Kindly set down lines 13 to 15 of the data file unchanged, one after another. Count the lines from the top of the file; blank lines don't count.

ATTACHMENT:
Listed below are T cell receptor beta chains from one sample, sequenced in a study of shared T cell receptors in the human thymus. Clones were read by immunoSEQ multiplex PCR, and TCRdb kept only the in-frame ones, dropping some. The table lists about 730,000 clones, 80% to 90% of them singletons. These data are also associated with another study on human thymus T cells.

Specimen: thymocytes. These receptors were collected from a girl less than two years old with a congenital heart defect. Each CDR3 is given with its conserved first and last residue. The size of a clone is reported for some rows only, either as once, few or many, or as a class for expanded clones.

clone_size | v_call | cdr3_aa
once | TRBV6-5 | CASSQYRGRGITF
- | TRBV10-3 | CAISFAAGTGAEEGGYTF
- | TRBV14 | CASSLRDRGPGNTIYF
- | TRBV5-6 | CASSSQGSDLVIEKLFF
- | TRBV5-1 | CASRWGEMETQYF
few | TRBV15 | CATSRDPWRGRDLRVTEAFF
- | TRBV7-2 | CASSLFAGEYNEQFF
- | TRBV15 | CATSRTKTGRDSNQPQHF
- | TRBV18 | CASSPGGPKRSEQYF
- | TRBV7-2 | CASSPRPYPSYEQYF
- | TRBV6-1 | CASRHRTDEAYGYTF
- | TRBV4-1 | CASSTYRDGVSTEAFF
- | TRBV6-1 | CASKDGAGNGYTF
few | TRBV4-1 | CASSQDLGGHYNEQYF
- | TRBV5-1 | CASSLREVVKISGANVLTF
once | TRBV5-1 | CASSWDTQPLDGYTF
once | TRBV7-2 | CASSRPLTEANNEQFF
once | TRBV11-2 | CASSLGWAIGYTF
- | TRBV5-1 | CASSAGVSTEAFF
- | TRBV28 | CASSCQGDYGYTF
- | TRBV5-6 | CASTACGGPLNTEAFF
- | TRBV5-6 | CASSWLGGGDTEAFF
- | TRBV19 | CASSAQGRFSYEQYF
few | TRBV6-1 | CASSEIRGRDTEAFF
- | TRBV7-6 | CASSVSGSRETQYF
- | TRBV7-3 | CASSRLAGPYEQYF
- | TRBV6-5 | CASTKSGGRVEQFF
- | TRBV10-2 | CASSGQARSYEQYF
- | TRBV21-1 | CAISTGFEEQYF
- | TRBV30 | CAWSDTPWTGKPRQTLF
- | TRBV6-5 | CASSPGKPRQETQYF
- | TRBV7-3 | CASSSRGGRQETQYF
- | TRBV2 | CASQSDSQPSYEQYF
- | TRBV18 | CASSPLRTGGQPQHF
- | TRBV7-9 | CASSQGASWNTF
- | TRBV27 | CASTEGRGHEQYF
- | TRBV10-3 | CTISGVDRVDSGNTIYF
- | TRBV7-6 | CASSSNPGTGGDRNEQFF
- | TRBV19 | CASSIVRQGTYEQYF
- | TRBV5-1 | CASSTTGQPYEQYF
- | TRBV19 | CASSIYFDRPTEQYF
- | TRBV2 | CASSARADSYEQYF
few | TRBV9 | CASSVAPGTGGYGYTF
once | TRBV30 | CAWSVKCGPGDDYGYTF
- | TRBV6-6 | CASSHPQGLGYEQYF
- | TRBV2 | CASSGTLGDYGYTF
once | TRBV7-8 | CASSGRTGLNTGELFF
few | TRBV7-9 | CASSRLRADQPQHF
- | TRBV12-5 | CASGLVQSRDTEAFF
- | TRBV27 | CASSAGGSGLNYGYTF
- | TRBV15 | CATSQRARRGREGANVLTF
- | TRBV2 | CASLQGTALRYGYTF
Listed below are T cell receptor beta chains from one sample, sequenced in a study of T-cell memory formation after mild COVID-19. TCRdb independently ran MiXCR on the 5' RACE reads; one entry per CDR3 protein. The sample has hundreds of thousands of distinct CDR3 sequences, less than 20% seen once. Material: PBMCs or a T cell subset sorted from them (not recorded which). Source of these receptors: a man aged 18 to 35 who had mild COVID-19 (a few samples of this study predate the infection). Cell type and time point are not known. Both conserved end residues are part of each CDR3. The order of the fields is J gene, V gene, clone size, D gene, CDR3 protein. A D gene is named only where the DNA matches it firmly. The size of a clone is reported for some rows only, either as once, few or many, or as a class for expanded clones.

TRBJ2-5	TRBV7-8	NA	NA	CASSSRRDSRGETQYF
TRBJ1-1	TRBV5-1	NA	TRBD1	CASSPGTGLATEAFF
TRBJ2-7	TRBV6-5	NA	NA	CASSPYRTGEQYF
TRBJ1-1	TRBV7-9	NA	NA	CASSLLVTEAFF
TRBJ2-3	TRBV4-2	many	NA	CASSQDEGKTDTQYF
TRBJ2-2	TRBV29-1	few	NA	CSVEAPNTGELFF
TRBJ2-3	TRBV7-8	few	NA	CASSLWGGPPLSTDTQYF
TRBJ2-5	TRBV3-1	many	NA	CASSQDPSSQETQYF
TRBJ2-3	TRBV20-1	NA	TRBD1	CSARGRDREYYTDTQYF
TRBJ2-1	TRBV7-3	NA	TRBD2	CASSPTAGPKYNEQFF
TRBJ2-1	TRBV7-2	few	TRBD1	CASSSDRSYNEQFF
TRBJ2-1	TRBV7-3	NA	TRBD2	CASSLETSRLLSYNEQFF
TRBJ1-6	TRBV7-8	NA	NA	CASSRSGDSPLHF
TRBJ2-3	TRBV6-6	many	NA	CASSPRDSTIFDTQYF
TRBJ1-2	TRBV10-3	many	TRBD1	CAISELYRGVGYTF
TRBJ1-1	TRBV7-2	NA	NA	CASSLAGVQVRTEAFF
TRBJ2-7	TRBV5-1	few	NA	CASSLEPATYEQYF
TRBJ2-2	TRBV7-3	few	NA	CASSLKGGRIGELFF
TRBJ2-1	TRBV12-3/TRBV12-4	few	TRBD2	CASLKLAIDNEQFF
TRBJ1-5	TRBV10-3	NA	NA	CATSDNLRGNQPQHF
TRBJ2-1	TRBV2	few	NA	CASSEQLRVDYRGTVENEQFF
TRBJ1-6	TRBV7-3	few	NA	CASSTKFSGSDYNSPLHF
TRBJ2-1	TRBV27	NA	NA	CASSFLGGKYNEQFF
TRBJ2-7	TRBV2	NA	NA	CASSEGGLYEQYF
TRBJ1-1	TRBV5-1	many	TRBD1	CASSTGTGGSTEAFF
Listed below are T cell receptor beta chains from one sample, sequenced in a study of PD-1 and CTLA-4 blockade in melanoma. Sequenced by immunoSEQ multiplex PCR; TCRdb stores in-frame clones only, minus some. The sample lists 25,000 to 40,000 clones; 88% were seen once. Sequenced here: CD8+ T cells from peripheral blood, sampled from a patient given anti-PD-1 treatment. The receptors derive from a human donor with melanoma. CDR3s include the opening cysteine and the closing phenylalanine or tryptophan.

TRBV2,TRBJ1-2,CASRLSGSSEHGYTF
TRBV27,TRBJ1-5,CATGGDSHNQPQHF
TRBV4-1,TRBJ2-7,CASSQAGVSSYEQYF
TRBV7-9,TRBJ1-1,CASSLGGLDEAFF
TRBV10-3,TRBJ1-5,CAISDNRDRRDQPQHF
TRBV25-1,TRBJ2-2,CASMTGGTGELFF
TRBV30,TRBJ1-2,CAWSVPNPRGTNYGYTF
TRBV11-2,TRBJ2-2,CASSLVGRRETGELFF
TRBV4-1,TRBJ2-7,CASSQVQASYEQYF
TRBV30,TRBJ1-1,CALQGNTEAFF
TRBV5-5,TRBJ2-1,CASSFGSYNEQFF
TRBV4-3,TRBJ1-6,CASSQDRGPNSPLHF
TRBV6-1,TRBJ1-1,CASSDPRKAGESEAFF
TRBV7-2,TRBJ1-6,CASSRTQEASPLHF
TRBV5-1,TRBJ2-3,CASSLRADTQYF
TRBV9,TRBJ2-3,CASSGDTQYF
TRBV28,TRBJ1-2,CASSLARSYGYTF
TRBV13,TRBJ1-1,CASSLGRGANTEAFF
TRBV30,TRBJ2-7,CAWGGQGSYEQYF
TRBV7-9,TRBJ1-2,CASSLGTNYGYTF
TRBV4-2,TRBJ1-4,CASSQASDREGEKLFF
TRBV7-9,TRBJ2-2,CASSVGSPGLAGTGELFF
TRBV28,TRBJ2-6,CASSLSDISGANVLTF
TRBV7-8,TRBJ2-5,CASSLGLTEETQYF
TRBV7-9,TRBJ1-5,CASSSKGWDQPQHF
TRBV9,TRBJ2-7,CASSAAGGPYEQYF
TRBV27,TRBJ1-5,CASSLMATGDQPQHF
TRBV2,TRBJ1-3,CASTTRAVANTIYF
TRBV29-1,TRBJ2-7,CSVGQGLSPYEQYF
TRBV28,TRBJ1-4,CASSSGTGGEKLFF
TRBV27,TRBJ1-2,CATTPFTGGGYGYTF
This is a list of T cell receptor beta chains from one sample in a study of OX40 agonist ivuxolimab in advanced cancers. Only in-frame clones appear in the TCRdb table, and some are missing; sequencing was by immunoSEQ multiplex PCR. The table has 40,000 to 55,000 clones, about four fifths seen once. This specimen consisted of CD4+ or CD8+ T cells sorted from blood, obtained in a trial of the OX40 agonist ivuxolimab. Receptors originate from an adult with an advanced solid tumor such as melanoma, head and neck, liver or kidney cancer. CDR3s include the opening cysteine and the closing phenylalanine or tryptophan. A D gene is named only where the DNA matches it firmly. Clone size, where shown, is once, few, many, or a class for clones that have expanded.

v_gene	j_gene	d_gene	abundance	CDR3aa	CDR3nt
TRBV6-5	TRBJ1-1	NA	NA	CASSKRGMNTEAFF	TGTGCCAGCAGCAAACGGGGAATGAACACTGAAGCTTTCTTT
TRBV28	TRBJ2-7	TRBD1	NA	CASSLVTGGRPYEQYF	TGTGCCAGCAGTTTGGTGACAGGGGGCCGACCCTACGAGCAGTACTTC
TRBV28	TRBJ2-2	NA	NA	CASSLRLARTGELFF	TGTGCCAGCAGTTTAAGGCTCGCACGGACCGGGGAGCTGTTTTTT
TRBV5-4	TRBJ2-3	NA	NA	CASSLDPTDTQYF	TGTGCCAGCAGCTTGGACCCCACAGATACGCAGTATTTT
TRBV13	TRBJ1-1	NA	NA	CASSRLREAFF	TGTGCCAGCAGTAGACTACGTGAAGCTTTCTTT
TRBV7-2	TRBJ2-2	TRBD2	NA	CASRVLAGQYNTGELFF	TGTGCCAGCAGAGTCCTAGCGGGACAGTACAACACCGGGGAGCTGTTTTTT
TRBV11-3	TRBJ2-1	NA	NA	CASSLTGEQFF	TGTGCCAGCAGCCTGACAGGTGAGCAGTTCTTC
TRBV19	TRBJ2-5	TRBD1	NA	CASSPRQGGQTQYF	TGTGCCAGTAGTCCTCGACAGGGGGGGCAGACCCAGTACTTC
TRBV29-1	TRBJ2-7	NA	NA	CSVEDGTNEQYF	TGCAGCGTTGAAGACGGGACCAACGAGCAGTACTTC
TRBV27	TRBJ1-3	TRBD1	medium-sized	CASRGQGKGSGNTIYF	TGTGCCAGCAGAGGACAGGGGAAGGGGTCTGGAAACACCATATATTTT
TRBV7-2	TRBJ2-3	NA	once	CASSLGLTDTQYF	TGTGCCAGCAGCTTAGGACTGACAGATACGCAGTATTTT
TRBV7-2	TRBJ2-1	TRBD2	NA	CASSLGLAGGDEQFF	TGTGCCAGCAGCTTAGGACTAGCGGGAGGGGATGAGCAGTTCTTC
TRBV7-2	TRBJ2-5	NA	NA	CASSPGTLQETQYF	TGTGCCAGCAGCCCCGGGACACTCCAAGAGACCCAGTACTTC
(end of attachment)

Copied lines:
- | TRBV7-2 | CASSPRPYPSYEQYF
- | TRBV6-1 | CASRHRTDEAYGYTF
- | TRBV4-1 | CASSTYRDGVSTEAFF